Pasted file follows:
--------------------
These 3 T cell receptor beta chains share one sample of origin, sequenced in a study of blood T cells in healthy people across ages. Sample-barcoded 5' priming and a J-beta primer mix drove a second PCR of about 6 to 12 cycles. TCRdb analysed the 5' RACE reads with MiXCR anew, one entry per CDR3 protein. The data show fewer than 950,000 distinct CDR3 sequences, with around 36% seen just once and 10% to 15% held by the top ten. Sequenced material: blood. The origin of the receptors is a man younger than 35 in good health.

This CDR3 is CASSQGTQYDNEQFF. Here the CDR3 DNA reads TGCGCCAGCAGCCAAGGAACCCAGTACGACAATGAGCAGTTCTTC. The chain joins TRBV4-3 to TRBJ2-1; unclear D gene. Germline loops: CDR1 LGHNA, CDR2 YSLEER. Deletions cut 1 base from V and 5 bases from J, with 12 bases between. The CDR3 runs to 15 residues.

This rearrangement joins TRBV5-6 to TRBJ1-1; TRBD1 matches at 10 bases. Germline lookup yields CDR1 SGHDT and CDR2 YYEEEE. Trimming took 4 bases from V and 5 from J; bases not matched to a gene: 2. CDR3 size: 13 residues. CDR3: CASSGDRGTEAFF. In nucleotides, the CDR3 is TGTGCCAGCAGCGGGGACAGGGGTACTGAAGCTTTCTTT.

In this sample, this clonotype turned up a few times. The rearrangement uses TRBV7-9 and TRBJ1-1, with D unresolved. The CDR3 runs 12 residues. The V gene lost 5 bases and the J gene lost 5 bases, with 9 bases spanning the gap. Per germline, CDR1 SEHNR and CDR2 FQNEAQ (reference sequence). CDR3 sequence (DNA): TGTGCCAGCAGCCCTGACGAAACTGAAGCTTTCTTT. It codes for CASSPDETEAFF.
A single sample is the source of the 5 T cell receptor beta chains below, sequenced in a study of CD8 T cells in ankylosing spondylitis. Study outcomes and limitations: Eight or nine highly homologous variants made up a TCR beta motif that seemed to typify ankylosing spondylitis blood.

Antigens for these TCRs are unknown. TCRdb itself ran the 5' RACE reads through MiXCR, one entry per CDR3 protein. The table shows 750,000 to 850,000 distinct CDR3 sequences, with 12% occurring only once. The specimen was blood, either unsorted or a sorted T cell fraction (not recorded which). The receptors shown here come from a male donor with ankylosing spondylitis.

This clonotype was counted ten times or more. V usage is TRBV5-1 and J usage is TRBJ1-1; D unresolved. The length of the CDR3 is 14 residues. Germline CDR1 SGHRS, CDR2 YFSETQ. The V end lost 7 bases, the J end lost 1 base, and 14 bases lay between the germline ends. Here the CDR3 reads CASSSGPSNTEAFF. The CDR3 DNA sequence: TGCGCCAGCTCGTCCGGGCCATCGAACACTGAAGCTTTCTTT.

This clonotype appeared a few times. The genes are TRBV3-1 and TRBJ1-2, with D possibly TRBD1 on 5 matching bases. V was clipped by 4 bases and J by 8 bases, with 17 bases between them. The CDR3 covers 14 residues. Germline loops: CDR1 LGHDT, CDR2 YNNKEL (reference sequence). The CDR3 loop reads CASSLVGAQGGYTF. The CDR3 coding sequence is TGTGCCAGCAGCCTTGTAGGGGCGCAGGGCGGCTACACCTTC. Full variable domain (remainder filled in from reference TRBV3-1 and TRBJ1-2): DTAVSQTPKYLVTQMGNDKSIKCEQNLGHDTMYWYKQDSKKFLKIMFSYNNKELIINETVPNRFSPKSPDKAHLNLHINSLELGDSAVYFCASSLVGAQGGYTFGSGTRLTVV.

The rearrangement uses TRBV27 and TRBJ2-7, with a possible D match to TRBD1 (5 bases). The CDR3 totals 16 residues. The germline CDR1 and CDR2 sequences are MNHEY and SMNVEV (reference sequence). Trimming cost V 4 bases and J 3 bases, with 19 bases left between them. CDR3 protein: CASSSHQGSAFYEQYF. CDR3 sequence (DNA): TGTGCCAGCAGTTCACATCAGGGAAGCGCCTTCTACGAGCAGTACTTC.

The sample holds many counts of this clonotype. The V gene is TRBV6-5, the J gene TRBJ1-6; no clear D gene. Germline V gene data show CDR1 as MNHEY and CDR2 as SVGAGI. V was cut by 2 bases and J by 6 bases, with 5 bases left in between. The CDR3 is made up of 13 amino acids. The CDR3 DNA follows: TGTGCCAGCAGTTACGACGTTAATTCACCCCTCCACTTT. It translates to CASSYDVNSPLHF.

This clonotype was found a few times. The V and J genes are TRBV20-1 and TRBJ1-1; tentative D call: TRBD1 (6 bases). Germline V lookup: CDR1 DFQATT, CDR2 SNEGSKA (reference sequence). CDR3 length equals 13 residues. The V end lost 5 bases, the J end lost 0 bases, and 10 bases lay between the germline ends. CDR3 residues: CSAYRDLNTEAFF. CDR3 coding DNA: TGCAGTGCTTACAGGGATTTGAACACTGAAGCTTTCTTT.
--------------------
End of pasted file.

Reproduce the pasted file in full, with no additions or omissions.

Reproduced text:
These 3 T cell receptor beta chains share one sample of origin, sequenced in a study of blood T cells in healthy people across ages. Sample-barcoded 5' priming and a J-beta primer mix drove a second PCR of about 6 to 12 cycles. TCRdb analysed the 5' RACE reads with MiXCR anew, one entry per CDR3 protein. The data show fewer than 950,000 distinct CDR3 sequences, with around 36% seen just once and 10% to 15% held by the top ten. Sequenced material: blood. The origin of the receptors is a man younger than 35 in good health.

This CDR3 is CASSQGTQYDNEQFF. Here the CDR3 DNA reads TGCGCCAGCAGCCAAGGAACCCAGTACGACAATGAGCAGTTCTTC. The chain joins TRBV4-3 to TRBJ2-1; unclear D gene. Germline loops: CDR1 LGHNA, CDR2 YSLEER. Deletions cut 1 base from V and 5 bases from J, with 12 bases between. The CDR3 runs to 15 residues.

This rearrangement joins TRBV5-6 to TRBJ1-1; TRBD1 matches at 10 bases. Germline lookup yields CDR1 SGHDT and CDR2 YYEEEE. Trimming took 4 bases from V and 5 from J; bases not matched to a gene: 2. CDR3 size: 13 residues. CDR3: CASSGDRGTEAFF. In nucleotides, the CDR3 is TGTGCCAGCAGCGGGGACAGGGGTACTGAAGCTTTCTTT.

In this sample, this clonotype turned up a few times. The rearrangement uses TRBV7-9 and TRBJ1-1, with D unresolved. The CDR3 runs 12 residues. The V gene lost 5 bases and the J gene lost 5 bases, with 9 bases spanning the gap. Per germline, CDR1 SEHNR and CDR2 FQNEAQ (reference sequence). CDR3 sequence (DNA): TGTGCCAGCAGCCCTGACGAAACTGAAGCTTTCTTT. It codes for CASSPDETEAFF.
A single sample is the source of the 5 T cell receptor beta chains below, sequenced in a study of CD8 T cells in ankylosing spondylitis. Study outcomes and limitations: Eight or nine highly homologous variants made up a TCR beta motif that seemed to typify ankylosing spondylitis blood.

Antigens for these TCRs are unknown. TCRdb itself ran the 5' RACE reads through MiXCR, one entry per CDR3 protein. The table shows 750,000 to 850,000 distinct CDR3 sequences, with 12% occurring only once. The specimen was blood, either unsorted or a sorted T cell fraction (not recorded which). The receptors shown here come from a male donor with ankylosing spondylitis.

This clonotype was counted ten times or more. V usage is TRBV5-1 and J usage is TRBJ1-1; D unresolved. The length of the CDR3 is 14 residues. Germline CDR1 SGHRS, CDR2 YFSETQ. The V end lost 7 bases, the J end lost 1 base, and 14 bases lay between the germline ends. Here the CDR3 reads CASSSGPSNTEAFF. The CDR3 DNA sequence: TGCGCCAGCTCGTCCGGGCCATCGAACACTGAAGCTTTCTTT.

This clonotype appeared a few times. The genes are TRBV3-1 and TRBJ1-2, with D possibly TRBD1 on 5 matching bases. V was clipped by 4 bases and J by 8 bases, with 17 bases between them. The CDR3 covers 14 residues. Germline loops: CDR1 LGHDT, CDR2 YNNKEL (reference sequence). The CDR3 loop reads CASSLVGAQGGYTF. The CDR3 coding sequence is TGTGCCAGCAGCCTTGTAGGGGCGCAGGGCGGCTACACCTTC. Full variable domain (remainder filled in from reference TRBV3-1 and TRBJ1-2): DTAVSQTPKYLVTQMGNDKSIKCEQNLGHDTMYWYKQDSKKFLKIMFSYNNKELIINETVPNRFSPKSPDKAHLNLHINSLELGDSAVYFCASSLVGAQGGYTFGSGTRLTVV.

The rearrangement uses TRBV27 and TRBJ2-7, with a possible D match to TRBD1 (5 bases). The CDR3 totals 16 residues. The germline CDR1 and CDR2 sequences are MNHEY and SMNVEV (reference sequence). Trimming cost V 4 bases and J 3 bases, with 19 bases left between them. CDR3 protein: CASSSHQGSAFYEQYF. CDR3 sequence (DNA): TGTGCCAGCAGTTCACATCAGGGAAGCGCCTTCTACGAGCAGTACTTC.

The sample holds many counts of this clonotype. The V gene is TRBV6-5, the J gene TRBJ1-6; no clear D gene. Germline V gene data show CDR1 as MNHEY and CDR2 as SVGAGI. V was cut by 2 bases and J by 6 bases, with 5 bases left in between. The CDR3 is made up of 13 amino acids. The CDR3 DNA follows: TGTGCCAGCAGTTACGACGTTAATTCACCCCTCCACTTT. It translates to CASSYDVNSPLHF.

This clonotype was found a few times. The V and J genes are TRBV20-1 and TRBJ1-1; tentative D call: TRBD1 (6 bases). Germline V lookup: CDR1 DFQATT, CDR2 SNEGSKA (reference sequence). CDR3 length equals 13 residues. The V end lost 5 bases, the J end lost 0 bases, and 10 bases lay between the germline ends. CDR3 residues: CSAYRDLNTEAFF. CDR3 coding DNA: TGCAGTGCTTACAGGGATTTGAACACTGAAGCTTTCTTT.